A NEW book is once again shining a spotlight on the incredible story of the 1971 Weeley Festival.
Originally organised by Clacton Round table as a small charity fundraising event for around 5,000 advance ticket sales were more than 100,000 and it is thought as many as 150,000 eventually attended as the festival grew in importance.
Now radio presenter and music historian Ray Clark, who lives in Burnham-on-Crouch near Maldon, has put together a comprehensive look at the festival which saw top acts including the Faces, Status Quo and Marc Bolan and his band T-Rex perform over the August Bank Holiday concert.
The event was promoted as being non-stop music with acoustic acts scheduled to appear between the electric acts, and the music went on day and night.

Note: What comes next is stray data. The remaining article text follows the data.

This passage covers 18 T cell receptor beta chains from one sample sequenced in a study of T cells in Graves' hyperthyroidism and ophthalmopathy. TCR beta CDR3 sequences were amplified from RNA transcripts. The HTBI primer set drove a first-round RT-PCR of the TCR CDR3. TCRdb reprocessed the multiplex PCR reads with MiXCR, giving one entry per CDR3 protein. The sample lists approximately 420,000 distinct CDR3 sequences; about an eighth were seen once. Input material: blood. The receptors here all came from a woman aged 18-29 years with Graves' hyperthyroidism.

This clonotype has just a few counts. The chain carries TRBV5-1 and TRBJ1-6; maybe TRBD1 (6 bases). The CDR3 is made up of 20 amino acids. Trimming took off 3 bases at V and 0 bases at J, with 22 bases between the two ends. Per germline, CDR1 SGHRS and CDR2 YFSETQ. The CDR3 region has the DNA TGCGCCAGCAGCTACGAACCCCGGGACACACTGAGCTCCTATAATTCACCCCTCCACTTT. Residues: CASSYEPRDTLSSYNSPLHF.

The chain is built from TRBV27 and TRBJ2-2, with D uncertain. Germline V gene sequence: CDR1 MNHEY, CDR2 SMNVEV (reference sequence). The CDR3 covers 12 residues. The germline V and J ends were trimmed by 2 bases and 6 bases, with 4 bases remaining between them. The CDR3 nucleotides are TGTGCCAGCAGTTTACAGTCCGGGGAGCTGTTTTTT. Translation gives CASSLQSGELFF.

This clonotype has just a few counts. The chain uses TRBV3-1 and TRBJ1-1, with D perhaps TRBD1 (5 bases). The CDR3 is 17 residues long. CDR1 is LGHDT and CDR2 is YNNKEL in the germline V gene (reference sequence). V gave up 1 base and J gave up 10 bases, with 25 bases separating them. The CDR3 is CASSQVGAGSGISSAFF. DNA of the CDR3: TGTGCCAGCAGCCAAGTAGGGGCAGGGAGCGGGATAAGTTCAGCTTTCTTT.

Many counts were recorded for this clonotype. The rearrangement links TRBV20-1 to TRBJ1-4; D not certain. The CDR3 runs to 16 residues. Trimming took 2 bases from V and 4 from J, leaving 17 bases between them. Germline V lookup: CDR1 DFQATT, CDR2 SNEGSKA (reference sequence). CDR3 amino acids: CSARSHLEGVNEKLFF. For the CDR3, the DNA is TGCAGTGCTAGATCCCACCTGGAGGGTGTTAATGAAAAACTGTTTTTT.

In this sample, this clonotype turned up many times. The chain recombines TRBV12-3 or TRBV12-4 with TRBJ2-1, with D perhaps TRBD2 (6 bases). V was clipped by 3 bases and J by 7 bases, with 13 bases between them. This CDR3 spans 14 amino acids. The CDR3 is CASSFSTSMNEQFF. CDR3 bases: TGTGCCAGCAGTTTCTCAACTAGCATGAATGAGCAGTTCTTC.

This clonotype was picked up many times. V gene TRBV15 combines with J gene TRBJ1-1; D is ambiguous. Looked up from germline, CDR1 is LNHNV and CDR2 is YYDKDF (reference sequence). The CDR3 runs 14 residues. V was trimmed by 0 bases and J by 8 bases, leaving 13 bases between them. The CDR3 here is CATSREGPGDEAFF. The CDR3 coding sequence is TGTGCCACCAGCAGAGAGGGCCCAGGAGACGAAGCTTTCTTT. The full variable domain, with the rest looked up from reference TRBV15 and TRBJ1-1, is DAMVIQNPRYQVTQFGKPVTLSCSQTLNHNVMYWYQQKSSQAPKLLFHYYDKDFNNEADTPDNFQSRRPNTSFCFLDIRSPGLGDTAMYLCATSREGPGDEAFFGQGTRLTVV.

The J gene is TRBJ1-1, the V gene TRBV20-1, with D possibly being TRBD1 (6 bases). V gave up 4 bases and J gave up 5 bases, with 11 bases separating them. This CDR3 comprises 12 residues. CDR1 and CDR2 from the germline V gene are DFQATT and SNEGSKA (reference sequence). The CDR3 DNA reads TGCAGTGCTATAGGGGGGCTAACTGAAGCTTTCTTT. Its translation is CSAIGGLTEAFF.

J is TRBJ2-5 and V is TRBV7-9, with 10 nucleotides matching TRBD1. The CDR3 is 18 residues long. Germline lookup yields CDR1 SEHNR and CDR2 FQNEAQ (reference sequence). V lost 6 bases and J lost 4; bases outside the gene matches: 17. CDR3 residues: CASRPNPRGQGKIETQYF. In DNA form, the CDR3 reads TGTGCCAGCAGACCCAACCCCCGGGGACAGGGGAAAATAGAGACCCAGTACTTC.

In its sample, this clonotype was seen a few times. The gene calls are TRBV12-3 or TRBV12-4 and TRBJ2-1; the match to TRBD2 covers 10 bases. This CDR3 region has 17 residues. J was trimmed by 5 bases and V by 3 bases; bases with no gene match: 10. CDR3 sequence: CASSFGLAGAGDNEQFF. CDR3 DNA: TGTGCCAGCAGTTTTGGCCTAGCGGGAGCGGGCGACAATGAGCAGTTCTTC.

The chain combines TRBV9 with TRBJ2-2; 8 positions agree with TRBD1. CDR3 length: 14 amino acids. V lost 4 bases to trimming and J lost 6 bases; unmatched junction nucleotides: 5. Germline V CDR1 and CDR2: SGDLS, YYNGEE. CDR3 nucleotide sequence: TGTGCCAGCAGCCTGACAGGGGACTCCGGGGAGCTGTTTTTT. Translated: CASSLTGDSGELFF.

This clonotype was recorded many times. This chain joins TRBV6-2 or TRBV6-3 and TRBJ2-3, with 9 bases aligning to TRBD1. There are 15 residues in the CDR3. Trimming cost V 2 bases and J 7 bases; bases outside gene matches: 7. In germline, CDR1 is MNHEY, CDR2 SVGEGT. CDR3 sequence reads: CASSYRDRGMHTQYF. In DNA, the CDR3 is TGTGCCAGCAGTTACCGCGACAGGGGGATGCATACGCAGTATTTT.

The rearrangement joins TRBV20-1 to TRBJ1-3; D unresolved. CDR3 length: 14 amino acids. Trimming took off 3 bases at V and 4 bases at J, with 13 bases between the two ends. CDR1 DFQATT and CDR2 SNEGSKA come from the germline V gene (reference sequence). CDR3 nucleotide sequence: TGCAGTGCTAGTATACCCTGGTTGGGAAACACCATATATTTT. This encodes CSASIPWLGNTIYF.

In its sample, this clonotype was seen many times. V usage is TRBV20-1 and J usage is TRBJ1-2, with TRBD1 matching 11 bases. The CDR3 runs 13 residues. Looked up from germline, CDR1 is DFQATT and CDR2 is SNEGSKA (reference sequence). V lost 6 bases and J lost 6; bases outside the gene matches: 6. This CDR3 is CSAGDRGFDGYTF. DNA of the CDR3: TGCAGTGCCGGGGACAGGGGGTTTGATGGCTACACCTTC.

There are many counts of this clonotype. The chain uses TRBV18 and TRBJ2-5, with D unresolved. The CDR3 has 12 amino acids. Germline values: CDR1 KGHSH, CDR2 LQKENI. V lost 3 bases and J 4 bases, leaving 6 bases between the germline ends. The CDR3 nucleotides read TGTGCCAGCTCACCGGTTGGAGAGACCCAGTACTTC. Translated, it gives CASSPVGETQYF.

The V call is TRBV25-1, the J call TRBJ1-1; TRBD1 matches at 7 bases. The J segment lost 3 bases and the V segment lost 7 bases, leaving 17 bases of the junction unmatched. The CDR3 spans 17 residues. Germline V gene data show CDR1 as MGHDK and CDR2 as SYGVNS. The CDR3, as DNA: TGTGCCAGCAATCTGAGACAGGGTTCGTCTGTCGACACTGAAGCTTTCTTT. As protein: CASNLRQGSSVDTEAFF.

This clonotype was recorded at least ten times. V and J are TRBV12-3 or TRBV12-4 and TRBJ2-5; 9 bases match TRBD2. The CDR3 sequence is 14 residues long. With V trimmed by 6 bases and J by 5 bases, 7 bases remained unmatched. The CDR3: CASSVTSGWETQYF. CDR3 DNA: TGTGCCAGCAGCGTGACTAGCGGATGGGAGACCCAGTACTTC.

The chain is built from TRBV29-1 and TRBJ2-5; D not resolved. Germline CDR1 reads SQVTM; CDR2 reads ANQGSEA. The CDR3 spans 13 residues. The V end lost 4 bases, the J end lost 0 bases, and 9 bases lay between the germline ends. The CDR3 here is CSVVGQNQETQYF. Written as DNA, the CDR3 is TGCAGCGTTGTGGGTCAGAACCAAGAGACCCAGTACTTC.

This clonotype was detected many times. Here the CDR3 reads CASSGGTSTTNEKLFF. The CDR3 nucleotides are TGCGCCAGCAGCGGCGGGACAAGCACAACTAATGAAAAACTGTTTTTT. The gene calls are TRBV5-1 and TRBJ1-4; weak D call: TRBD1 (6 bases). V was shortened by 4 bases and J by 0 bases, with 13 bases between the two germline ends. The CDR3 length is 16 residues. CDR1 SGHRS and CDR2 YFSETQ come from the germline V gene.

Ray says his book, the Great British Woodstock, is the story of an event "organised by a group of young men with admirable intentions but with ideas that took them completely out of their depth."
"They were naive in the extreme, but then this true story took place in 1971, and naivety wasn’t seen as an obstacle to any endeavour in those days. "They just had a great idea – an idea that ran away with them while they were clinging on, desperately trying to control it."
At the time of the event more than 45 years ago the population of Weeley was 951 - far below the number of revellers who eventually turned up.
More than four decades later the event is now legendary having come to be likened to the huge Woodstock Festival of the 1960s in America and these images from the book capture it in all its glory.
The Great British Woodstock : The Incredible Story of the Weeley Festival 1971 is published by the History Press at £16.99 and available online and in bookshops.